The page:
There is a suspicion amongst volunteers that once they adopt that role, they will never be seen as potential paid staff… after all, why would an employer pay you if he knew you would work for nothing anyway?

Answers on a postcard please…

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To blog or not to blog

… it’s a difficult one.  There are so many bloggers out there.  Do I really want to pollute the blogosphere with my opinions, prejudices and rants?  Let’s face it, I get really irritated when I read blogs that would be rejected by the letters page of any local newspaper on the grounds of bigotry, stupidity or just plain crassness.  Yet if I meekly rule myself out of the process I am denying myself a voice which after all is the positive side of blogging.  So I am going for it.

I’ve been writing ever since I can remember – from scratching away in school notebooks at primary school to present day, writing articles, novels and short stories.  My first job in London was in a PR agency and I was promoted to Press Officer after only a few months in post .  (I’d like to say this was due to my extreme maturity, hard work and talent but it really wasn’t. My boss who was press officer at the time ran away with another woman and sadly we didn’t live in such enlightened times then.  I was given the task of filling in for her until another press officer could be found and they never bothered to do that… I was 15 years old at the time!  They liked introducing me to new clients as ‘the youngest Press Officer in the country’.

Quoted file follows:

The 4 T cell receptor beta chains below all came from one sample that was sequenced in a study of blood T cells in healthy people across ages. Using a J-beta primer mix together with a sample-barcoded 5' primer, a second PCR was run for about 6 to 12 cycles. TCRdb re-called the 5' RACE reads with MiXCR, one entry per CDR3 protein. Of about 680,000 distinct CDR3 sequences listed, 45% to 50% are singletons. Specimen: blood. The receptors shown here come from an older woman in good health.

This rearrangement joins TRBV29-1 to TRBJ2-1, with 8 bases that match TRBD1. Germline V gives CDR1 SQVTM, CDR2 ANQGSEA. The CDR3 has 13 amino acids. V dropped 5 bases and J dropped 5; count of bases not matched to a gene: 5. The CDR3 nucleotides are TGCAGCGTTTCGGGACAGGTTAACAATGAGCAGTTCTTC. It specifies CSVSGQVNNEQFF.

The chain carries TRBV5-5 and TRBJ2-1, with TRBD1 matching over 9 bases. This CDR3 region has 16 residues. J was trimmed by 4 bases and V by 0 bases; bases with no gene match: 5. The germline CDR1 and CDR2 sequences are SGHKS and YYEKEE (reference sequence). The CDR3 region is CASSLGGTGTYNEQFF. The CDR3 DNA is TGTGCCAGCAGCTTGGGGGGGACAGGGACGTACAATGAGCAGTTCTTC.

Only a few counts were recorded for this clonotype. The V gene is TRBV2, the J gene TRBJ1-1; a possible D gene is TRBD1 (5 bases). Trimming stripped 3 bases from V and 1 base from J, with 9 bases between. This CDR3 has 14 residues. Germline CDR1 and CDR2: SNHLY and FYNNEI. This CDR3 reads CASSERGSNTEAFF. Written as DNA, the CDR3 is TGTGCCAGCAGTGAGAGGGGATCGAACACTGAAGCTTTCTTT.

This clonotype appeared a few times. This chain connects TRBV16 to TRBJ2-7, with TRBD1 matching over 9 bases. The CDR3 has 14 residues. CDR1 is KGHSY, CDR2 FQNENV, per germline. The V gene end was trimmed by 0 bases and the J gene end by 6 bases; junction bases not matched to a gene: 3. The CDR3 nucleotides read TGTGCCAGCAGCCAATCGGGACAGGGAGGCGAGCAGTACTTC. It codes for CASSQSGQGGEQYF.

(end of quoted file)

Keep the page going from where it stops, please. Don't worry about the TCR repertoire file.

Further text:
So I wrote press releases all day, every day.  It was great training.  Over the years I have written articles, academic essays, novels and short stories.  I have worked as an editor for a business publishing company and compiled and updated manuals for management.  I have researched both fiction and non-fiction works for other authors and was a freelance proof reader and copy editor while my children were growing up. Recently I completed a Masters Degree with the University of Birmingham in Shakespeare, Stratford and the Cultural History of Renaissance England (MASSaCHRE for short – if you read my dissertation you can draw your own conclusions!).

I am currently writing history based articles and a full length novel based on my dissertation research.

In the last few months I have started a group for writers in Stratford-upon-Avon.  There already exist writing classes and writing circles locally but I wanted to meet up with others whose aims were for getting their work into print.  These days its such an uphill task to get anything published that I felt a little mutual support amongst people who were prepared to share market information and goodwill could only be a GOOD THING.  So far the response has been very positive.

So…onward and upwards… I have decided to blog!